But now I will be critical of much of Christian thinking. While I love the theology of Jesus of Galilee, I’m not a big fan of add-on theology that has accumulated down the ages, like barnacles on a ship’s hull.

I will speak of the American white evangelical community, because that was the community, I know the best. In their theology, they strive to hold the following doctrines:

  • God is all powerful (like the Muslim God)
  • God is omnipotent (and they translate this to God controls every event in the world like a puppeteer).
  • God is benevolent

Now the problem lies in the process of trying to weave these factors together into one cloth. When a tragedy occurs, and you want to hold all three of those dogmas, you reach only one conclusion. God caused the tragedy for some benevolent reason, which our frail minds can’t understand. So, the healing of our broken emotions come from accepting this is God’s loving will and trying to understand God’s perspective in it.

The most ridiculous account, in my life, with this spiritual and emotional contortion was when the head elder of our evangelical church, years ago, (where I was also an elder), told a man who had accidentally cut off his toddler’s head with a mower, that it was God’s loving plan for him and his wife. It was during the early stages of my leaving evangelicalism and one of a thousand points of dark, which caused me to eventually leave.

One of the ways the early Church (mistakenly) dealt with issues like suffering was by leaving the metaphysical (look that word up if you need to)  view of ancient Hebrew and Christian texts (aka known as the Bible) and replacing with a view from Plato. His view was that this material world was only a shadow of the real world, which the Church declared was the spiritual or heavenly. Therefore, life on this material world was like the waiting line to get on a ferry (for us Washingtonians) and the real world was on the other side. So, suffering didn’t matter.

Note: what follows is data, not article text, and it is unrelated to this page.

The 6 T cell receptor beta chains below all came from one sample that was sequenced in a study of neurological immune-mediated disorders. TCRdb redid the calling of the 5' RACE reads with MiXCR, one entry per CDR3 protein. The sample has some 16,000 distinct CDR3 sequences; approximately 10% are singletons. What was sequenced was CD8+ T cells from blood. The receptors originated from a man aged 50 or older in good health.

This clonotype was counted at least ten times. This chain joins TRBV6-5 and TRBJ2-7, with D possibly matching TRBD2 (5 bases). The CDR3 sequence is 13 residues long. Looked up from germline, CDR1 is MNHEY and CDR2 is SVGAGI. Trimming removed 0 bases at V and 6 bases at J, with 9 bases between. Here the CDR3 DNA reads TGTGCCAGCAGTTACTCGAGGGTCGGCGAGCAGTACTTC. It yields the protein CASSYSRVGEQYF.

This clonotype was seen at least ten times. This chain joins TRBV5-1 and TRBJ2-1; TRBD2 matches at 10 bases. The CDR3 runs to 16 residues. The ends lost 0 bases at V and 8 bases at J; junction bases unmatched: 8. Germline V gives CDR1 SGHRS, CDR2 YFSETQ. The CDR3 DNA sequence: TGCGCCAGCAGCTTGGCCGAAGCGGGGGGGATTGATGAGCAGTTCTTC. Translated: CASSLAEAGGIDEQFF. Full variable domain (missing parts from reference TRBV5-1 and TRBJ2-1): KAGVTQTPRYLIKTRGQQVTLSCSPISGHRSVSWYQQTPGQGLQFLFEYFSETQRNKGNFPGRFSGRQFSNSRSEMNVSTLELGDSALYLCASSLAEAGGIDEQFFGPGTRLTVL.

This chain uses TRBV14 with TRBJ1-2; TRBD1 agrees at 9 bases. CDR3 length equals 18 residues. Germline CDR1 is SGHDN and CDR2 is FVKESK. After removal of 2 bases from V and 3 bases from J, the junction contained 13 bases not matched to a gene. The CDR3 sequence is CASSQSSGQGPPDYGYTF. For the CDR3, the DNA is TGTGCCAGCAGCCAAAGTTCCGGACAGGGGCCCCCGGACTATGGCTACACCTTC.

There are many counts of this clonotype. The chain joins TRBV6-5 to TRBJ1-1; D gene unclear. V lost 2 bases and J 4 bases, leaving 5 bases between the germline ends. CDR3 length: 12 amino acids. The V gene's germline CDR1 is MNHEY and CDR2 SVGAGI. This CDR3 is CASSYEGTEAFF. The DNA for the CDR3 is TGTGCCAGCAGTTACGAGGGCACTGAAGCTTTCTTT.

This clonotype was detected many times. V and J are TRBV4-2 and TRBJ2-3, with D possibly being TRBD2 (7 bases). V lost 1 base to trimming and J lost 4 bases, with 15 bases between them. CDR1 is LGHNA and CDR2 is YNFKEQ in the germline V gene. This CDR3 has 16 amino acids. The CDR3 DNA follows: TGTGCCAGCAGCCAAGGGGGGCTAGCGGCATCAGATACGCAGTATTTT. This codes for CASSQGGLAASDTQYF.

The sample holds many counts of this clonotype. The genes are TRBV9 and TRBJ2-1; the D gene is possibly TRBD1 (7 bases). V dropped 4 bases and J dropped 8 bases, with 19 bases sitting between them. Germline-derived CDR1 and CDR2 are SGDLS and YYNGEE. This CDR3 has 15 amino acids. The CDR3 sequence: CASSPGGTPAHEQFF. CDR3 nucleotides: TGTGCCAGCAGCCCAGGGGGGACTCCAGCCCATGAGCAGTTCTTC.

I still hear plenty of echoes of this type of Greek thinking in my Christian circles, especially in my old evangelical world. Attitudes such as, “It doesn’t matter if this great tragedy happened, the pain is not real, its all going to burn.”

The pain is real! Profoundly real because we are human beings living in the wonderful material world God has made with real, horrible, consequences of general evil.

I’ve shared this story before but I heard a pastor from outside London, England share the greatest mistake he ever made was when a young lady with three small children, learned that her husband had been hit and killed by a drunk driver on the way to work. The first people from their church who arrived at her apartment found her in great (as you would expect) distress, screaming and shouting things like “God, where the hell where you!?”

When this young pastor, just starting his ministry, heard about the things this young widow was saying, he loaded up his briefcase with books on Christian apologetics and books with titles like, “Where is God when it Hurts?” His goal was to go to her apartment and to confront her with the errors of her theology… remember, her husband’s corpse was still warm at this point.